Intervention by the Presidential Commissioner, Mr Photis Photiou, during the Virtual Event entitled “Cyprus: It’s time for reunification” Organized by the APPG for Cyprus and the National Federation of Cypriots in the UK
It is a distinct honour and a great pleasure to be here online with you today at this virtual event entitled “Cyprus: It’s time for reunification”.
Let me first commend the organizers (and especially the Chair Honorary Sir Roger and the Officers of the APPG for Cyprus as well as the President of the National Federation of Cypriots in UK, Christos Karaolis), for this initiative and thank them for the opportunity to participate.
I would like to thank Minister Morton, Shadow Minister Hamilton, the Opposition Party Spokespersons, as well as our good friends Sir Roger, Theresa and Bambo and all the Cyprus APPG members for their clear and united message this evening that the only possible solution to end the Turkish occupation is one that is based on the agreed UN parameters.
I would especially like to thank our friends on the Cyprus All Party Parliamentary Group for keeping Cyprus high on the British parliamentary agenda.
Let me also thank our Diaspora and to express our collective, deepest gratitude for everything you have been doing all these years in support of Cyprus, in the UK and worldwide.
Ladies and Gentlemen,
I will concentrate my intervention to the open wound of the tragedy of the missing persons and their families.
From a humanitarian point of view, the most tragic consequence of the Turkish invasion of Cyprus is the missing persons. This is a tragedy that causes so much pain and agony to hundreds of families, who are still waiting for nearly half a century to be informed about the fate of their loved ones.
Forty-seven years since the Turkish invasion, around eight hundred Greek-Cypriots are still missing. Regrettably, progress on this serious problem during the past few years is disappointing, to say the least. Time is running out.
Despite the efforts of the CMP and the continuous support of the government of Cyprus the number of remains exhumed and identified by DNA falls dramatically year by year.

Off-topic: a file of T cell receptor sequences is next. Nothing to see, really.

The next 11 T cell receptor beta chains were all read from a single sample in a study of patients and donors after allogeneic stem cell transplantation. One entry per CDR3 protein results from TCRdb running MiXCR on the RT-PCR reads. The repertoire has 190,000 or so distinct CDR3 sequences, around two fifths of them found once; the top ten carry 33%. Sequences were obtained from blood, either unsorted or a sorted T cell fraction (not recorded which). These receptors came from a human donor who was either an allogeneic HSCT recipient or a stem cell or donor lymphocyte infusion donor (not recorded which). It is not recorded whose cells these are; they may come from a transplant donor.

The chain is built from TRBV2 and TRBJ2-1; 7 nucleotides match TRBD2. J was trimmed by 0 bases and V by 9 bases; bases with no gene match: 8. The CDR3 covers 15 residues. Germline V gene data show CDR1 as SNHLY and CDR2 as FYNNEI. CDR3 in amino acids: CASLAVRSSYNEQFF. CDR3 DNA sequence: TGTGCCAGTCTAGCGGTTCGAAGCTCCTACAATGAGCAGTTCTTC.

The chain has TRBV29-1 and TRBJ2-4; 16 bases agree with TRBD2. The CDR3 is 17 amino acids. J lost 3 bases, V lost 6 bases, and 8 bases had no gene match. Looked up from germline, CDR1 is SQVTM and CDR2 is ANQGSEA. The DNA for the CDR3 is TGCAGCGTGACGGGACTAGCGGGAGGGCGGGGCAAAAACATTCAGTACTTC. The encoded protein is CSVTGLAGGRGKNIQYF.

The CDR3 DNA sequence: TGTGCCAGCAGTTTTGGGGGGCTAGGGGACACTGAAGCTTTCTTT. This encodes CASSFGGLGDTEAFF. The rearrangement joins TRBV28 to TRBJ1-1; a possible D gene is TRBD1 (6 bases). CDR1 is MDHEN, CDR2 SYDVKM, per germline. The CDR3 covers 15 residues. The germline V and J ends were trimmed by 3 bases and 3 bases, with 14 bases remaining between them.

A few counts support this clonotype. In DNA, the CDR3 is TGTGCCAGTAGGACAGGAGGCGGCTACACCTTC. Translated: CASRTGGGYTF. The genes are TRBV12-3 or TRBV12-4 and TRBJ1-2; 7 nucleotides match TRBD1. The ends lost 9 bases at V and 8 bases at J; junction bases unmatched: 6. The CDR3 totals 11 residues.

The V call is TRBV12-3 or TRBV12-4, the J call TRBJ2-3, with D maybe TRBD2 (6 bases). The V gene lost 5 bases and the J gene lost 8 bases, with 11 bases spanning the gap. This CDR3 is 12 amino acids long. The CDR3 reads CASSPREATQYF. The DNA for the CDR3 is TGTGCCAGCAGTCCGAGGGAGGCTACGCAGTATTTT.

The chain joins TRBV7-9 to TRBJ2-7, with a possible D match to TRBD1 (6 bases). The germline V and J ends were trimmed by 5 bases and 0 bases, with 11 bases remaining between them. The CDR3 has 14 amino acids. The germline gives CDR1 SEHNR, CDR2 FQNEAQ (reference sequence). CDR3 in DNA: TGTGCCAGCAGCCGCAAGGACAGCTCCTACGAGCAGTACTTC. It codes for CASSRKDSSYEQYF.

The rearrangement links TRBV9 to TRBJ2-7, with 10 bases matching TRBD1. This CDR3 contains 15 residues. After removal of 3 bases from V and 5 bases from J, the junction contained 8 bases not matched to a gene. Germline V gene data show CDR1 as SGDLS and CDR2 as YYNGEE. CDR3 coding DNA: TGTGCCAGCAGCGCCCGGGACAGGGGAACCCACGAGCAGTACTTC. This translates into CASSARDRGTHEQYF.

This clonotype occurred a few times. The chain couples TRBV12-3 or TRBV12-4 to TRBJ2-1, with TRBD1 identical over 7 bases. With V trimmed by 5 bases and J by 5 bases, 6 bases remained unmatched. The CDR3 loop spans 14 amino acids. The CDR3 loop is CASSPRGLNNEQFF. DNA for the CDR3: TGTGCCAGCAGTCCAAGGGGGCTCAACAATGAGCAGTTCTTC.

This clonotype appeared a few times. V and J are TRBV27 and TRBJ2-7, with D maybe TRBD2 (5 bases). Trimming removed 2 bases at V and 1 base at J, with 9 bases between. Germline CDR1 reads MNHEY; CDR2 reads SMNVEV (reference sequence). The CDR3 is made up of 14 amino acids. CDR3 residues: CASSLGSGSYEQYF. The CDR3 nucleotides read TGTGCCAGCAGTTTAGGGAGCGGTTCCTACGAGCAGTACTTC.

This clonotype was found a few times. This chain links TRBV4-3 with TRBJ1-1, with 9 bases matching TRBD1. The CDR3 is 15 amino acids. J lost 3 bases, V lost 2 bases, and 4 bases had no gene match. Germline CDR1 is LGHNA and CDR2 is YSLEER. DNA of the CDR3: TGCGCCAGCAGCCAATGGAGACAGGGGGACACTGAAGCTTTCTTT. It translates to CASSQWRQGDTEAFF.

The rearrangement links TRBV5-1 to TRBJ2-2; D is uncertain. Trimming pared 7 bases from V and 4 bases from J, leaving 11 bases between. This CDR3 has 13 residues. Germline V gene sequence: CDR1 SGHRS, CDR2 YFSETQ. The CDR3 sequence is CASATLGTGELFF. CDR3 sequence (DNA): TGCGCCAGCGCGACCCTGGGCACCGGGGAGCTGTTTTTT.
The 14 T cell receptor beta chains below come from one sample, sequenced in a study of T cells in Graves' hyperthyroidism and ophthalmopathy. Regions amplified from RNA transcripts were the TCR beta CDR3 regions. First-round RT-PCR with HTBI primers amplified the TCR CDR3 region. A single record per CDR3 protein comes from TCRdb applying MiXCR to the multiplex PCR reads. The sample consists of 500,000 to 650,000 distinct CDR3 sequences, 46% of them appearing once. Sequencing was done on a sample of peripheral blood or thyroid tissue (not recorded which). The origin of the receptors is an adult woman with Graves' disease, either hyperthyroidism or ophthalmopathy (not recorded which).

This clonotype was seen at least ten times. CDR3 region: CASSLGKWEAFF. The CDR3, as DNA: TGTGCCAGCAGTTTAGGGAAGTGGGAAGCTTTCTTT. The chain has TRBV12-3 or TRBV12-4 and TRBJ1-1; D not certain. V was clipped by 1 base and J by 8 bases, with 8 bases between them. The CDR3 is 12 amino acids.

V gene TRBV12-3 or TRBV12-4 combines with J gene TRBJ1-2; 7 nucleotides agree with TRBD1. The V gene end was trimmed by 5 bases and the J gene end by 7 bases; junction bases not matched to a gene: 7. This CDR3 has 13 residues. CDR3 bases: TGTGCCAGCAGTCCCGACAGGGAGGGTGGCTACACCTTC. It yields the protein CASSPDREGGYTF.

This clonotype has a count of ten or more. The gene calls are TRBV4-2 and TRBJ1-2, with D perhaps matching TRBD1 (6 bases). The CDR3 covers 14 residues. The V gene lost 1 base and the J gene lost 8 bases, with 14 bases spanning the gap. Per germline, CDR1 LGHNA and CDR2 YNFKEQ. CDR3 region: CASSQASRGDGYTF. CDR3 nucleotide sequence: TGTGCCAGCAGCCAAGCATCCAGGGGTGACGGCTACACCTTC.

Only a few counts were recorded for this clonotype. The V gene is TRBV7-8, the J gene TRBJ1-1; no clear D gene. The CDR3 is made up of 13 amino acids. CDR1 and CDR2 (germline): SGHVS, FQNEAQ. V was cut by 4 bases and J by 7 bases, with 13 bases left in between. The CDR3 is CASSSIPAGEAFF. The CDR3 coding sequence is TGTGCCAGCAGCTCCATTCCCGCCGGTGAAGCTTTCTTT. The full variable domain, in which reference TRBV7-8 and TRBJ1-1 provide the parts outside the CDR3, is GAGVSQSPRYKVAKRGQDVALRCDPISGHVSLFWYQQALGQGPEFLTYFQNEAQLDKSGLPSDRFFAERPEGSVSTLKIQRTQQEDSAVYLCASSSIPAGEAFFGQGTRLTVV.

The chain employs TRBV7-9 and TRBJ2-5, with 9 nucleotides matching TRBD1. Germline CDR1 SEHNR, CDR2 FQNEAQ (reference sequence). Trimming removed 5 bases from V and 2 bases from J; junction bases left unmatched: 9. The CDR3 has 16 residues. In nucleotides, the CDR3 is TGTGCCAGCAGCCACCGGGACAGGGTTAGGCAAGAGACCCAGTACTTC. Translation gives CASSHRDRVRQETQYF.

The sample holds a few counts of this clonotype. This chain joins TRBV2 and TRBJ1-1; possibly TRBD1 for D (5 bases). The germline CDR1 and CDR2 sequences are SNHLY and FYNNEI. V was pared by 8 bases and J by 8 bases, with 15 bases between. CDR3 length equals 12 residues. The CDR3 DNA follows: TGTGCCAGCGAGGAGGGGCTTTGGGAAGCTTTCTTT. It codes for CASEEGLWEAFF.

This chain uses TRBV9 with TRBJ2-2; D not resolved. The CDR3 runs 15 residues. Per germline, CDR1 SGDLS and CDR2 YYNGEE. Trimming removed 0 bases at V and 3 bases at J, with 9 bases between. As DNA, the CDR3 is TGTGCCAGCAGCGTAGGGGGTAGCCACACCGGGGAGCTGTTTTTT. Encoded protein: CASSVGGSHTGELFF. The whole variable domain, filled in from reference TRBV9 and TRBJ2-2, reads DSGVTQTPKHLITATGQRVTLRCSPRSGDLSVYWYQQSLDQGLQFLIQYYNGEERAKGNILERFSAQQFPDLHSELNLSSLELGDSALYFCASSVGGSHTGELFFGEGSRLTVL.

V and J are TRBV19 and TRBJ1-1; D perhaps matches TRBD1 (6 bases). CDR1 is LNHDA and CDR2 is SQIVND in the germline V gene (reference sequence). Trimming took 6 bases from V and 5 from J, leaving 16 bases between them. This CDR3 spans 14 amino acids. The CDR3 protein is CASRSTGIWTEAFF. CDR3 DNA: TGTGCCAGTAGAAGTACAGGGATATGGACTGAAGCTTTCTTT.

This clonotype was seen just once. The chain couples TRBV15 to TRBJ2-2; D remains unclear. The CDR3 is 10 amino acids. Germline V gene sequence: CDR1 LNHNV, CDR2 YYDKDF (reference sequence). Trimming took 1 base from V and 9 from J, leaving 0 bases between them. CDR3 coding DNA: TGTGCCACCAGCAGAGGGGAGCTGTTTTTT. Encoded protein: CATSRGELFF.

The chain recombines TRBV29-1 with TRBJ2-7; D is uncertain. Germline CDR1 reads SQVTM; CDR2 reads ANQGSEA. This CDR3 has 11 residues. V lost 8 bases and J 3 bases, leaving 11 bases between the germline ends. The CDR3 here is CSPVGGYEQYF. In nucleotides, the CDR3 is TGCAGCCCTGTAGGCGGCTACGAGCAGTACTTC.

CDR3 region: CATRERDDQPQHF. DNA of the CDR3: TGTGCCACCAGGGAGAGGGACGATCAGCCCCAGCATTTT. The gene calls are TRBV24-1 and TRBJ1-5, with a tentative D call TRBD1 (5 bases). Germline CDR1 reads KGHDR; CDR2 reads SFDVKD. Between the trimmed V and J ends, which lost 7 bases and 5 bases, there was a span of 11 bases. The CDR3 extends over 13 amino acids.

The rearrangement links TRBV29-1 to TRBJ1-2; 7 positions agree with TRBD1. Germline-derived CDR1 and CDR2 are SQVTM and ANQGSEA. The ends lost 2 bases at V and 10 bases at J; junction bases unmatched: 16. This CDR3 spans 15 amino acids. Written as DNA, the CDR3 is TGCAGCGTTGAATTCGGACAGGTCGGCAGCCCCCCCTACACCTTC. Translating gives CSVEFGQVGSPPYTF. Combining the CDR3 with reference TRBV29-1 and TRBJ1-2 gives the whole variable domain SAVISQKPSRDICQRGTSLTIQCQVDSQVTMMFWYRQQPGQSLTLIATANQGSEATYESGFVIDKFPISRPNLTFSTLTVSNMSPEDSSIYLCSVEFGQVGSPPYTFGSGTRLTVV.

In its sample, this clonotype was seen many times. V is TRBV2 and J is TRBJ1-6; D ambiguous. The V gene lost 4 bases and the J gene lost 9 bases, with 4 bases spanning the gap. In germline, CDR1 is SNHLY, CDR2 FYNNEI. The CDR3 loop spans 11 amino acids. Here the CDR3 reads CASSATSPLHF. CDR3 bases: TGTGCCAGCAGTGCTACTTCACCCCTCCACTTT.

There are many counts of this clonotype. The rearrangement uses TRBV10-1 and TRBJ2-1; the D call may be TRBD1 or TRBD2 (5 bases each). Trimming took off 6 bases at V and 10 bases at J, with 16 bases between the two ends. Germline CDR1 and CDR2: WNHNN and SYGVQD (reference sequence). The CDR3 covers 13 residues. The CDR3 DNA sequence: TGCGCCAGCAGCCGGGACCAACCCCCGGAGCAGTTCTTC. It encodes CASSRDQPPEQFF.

The basic reason for this situation is the refusal of Turkey to cooperate sincerely and constructively to solve even the humanitarian aspect of the tragedy.
Turkey should show respect to the European Institutions by implementing the 2001 judgement of the European Court of Human Rights and subsequence resolutions of the Council of Europe, United Nations, and other international organizations. In this respect, Turkey should allow unimpeded access to the CMP’s archaeological teams in the so-called military zones in the occupied areas, provide to the Committee all the information from its military archives concerning burial places, inform the Committee of the places of reburial of remains that were purposely removed from the original places of burial. As a result of this, only fragmented skeletal elements are located. The worse, however, is that the families receive for burial only small parts of skeletal elements of their loved ones, something that prevents the families from proceeding to a closure.
On our part we exert every possible effort so all Turkish Cypriot families are informed about the fate of their loved ones.
I take this opportunity to kindly request you to contribute in whatever way you consider appropriate, in the United Kingdom, to assist the efforts to solve the tragedy of the missing persons to the sake of the families concerned.
I feel that at this critical juncture, the need for the UK to assume a more active involvement and humanitarian initiatives is urgent, than ever before.
In conclusion, I want to clearly state that the correct settlement of the tragedy of the missing persons will not only help to end the suffering of the families but will also contribute to the prospects of the next generations. This will create conditions of trust and reconciliation, elements that are essential and necessary for the reunification of our island.
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